They need to learn how to harness their talent and when to dial things down ever so slightly. They’re every bit as aggressive as G2 Esports, but they lack their experience and ability to pivot in a blink of an eye. When they enter their groove, it’s like they forget the rules of the game, which often ends up backfiring in quite spectacular fashion.

Their biggest mistakes and flaws are entirely justifiable, seeing how four-fifths of this lineup never had any LEC stage experience before 2020. They’re rookies, yet they’ve already accomplished more than most of their peers did in years. That’s what you get when you scout and assemble a roster with care and thought. MAD Lions’ coaching staff deserves a ton of praise as well, as they’ve enabled this young team in more ways than one.

Much like with Rogue, watching MAD Lions come 2021 should be at the top of your list of priorities.

SK Gaming — Better Than Expected

No one expected much from SK Gaming. That’s just pretty much a fact. They were, at best, a mid-tier gatekeeper. Seeing how they’re competing in one of the most stacked and competitive regions in the world, that’s not that bad of a title. Still, it leaves a lot to be desired. It’s certainly not what most players dream of when they first venture into competitive esports.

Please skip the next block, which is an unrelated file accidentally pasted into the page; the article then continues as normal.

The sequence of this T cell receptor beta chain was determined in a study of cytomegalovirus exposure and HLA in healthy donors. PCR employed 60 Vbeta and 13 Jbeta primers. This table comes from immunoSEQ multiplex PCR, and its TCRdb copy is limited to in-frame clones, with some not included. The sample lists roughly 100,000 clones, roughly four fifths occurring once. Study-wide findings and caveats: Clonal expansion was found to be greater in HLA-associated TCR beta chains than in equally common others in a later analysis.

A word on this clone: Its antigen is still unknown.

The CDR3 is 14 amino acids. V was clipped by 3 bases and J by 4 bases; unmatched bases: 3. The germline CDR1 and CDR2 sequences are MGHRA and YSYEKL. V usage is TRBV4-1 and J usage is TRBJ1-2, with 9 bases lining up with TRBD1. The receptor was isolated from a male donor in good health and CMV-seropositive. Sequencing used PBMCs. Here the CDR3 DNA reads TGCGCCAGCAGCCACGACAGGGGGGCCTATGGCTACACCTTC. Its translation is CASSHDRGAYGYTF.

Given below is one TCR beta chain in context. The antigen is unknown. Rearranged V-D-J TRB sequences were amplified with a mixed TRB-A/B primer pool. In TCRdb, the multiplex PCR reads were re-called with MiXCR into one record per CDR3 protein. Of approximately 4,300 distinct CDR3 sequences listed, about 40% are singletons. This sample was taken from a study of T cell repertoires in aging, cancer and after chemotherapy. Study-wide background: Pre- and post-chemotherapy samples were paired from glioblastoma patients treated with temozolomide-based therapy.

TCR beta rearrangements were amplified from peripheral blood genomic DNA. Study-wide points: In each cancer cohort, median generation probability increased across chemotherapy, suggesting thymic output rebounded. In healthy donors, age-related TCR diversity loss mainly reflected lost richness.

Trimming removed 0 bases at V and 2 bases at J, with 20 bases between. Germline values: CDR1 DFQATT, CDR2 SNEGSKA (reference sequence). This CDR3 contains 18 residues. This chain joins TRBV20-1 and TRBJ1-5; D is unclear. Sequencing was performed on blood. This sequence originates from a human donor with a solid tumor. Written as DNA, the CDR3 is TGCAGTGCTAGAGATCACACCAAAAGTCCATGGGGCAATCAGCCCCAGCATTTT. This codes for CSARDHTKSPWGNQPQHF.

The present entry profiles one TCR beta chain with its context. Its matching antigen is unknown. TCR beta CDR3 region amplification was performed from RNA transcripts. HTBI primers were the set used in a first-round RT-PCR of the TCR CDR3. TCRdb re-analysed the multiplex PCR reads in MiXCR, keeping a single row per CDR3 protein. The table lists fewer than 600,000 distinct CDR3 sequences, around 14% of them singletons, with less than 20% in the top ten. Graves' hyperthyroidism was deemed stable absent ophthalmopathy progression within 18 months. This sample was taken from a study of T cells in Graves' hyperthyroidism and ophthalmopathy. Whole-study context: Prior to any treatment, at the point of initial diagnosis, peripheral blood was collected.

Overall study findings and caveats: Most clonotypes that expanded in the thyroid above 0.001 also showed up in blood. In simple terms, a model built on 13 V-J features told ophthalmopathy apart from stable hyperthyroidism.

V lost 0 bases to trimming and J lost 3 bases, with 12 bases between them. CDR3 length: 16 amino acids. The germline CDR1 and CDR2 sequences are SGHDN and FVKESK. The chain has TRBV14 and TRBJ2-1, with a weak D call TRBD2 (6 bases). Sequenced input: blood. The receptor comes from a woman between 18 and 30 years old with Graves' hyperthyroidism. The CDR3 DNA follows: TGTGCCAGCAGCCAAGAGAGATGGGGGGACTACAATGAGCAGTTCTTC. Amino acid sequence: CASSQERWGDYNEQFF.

And while they didn’t exactly upset the long-established status quo, SK Gaming still did way better than anyone thought was possible. They did so without any world-renown superstar or hardcarry. Instead of putting all of their eggs into just one basket, the SK bunch decided to assign carrying duties democratically and fight their way towards victory as a five-man unit. And, despite the odds, they succeeded more often than not. They were disciplined, well-prepared, they drafted to their strengths, and fought their hearts out.

Their new head coach (and former LEC player) Jesse “Jesiz” Le also deserves a ton of praise for his work throughout the second half of 2020. That one signing alone made a world of difference and immediately pushed SK towards playoff contender status. No one’s quite sure whether they’ll undergo any immense changes during the off-season, but it’s fair to assume that we’ll see a couple of new faces under the SK banner come 2021. Still, if they keep Juš “Crownshot” Marušič and Dirk “ZaZee” Mallner (and perhaps upgrade in other areas), they’ll stand a chance of once again finding success.

Either way, watching their growth has been an absolute pleasure. We don’t see mid-tier gatekeepers improve all that often, making SK’s achievements all the more impressive.

Schalke 04 — A Most Historic Run

Schalke 04 has made history, and that fact alone is mind-blowing. Whenever there’s a miracle run happening, it’s mostly coming from a team that has stood the test of time, a group of veterans and talented superstars.